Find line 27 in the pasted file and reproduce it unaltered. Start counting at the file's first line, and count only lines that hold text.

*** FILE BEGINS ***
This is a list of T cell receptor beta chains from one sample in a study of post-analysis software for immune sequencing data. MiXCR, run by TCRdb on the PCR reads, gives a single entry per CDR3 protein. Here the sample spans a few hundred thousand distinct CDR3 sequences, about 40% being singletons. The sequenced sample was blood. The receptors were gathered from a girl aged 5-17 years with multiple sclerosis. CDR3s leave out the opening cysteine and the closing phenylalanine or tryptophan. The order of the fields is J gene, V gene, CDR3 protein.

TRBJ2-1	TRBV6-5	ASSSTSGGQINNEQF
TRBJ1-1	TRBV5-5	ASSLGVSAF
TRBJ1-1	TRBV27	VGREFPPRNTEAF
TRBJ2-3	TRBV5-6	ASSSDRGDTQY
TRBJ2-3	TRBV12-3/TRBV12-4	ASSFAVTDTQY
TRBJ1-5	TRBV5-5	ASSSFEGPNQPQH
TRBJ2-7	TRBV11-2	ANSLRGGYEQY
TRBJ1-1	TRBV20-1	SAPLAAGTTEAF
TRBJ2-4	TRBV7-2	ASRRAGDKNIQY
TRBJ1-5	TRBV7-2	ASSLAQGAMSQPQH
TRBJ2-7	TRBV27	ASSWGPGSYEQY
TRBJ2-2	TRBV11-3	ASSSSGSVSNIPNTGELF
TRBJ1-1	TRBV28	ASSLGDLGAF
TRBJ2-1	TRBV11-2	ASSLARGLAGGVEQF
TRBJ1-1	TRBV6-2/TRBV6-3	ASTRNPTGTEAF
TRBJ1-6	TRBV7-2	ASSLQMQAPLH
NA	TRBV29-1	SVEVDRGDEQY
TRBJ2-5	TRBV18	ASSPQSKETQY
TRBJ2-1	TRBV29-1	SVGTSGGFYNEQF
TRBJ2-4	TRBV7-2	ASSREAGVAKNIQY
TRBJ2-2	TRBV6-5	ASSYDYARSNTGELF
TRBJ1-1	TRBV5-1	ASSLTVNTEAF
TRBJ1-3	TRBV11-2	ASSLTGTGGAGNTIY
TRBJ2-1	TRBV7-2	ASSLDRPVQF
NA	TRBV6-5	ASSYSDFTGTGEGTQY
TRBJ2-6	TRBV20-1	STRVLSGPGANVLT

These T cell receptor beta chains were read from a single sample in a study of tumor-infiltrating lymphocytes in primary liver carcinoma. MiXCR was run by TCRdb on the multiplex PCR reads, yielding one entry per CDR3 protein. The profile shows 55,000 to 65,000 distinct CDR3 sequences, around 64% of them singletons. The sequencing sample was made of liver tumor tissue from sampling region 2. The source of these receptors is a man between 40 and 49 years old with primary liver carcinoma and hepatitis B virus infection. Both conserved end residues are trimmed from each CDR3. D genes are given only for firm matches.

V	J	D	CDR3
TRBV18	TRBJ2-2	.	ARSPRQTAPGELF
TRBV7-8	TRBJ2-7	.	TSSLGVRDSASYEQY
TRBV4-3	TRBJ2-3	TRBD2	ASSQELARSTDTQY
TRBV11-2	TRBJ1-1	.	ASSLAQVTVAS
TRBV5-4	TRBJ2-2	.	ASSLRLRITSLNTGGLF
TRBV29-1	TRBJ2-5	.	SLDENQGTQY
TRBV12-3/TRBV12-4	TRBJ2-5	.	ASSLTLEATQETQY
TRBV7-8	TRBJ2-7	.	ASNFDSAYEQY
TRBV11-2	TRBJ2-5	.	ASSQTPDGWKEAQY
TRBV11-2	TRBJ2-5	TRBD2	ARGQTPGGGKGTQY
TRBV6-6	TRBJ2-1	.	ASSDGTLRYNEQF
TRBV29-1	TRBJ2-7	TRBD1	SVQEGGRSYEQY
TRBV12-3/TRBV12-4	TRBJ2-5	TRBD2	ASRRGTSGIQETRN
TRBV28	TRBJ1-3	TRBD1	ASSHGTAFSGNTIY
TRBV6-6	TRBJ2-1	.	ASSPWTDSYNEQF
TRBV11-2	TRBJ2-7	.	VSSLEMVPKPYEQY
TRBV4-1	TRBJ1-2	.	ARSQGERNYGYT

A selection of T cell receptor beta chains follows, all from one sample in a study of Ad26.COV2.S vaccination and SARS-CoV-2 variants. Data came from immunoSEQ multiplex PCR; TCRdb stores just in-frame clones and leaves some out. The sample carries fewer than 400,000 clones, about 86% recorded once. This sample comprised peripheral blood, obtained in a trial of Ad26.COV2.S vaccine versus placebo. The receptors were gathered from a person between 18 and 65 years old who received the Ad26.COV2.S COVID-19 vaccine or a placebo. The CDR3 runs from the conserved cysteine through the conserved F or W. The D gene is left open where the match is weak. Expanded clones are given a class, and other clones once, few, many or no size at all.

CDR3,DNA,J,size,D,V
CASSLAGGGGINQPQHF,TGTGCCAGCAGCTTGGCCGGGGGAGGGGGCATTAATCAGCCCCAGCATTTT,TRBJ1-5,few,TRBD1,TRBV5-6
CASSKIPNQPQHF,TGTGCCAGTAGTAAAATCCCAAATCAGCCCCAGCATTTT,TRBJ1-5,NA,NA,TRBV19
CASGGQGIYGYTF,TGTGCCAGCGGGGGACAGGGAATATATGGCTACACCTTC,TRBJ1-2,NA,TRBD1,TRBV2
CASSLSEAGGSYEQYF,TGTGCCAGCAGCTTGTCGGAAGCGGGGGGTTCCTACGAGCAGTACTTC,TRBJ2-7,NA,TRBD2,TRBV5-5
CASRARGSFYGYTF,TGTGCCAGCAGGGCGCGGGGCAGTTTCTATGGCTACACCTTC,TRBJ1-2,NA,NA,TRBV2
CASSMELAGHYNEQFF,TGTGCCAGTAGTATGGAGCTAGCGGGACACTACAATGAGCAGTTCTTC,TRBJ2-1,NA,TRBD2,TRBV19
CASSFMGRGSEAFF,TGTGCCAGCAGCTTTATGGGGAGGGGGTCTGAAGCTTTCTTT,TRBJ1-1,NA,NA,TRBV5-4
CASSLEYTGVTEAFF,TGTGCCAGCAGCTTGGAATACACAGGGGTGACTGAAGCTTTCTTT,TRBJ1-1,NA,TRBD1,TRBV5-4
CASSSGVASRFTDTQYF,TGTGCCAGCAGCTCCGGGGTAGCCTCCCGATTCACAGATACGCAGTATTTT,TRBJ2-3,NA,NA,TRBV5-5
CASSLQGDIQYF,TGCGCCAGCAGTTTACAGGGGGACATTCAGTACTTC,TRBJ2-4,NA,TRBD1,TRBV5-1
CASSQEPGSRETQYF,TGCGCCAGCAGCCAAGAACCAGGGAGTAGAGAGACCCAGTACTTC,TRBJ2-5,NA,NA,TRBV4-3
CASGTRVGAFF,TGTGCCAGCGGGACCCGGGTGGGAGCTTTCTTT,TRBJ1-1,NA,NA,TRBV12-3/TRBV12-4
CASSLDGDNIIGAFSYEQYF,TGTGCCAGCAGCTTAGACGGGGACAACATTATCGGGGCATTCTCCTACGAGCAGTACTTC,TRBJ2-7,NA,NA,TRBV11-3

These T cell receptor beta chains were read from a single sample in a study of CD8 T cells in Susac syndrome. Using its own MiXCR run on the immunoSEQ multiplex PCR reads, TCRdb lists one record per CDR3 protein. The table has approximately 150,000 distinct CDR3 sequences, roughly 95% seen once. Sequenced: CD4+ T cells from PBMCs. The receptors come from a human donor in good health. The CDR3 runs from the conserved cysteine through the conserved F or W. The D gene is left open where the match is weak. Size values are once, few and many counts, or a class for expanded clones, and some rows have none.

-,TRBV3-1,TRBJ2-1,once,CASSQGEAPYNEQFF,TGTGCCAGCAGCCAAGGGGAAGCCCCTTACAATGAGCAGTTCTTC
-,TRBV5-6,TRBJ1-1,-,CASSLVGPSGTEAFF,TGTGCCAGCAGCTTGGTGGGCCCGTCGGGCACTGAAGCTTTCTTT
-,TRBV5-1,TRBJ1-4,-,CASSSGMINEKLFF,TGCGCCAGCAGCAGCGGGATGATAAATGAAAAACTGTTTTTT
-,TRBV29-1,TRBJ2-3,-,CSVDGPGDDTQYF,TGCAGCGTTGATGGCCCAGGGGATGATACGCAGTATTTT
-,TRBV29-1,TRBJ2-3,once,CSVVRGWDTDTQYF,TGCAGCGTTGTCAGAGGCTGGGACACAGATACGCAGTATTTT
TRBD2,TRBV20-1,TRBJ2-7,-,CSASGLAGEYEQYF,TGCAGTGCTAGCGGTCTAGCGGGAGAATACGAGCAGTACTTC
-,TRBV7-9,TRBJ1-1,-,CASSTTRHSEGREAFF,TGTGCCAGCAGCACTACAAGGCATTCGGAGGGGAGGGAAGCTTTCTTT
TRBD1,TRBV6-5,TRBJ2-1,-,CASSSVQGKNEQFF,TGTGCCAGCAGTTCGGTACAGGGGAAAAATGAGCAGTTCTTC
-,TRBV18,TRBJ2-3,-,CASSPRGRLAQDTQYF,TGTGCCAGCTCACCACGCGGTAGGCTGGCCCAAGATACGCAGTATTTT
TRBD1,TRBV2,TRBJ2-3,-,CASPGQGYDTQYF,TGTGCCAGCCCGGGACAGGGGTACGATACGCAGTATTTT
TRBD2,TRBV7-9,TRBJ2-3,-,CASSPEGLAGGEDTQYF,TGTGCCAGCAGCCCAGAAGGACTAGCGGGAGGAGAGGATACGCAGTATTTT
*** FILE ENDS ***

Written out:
TRBJ2-6	TRBV20-1	STRVLSGPGANVLT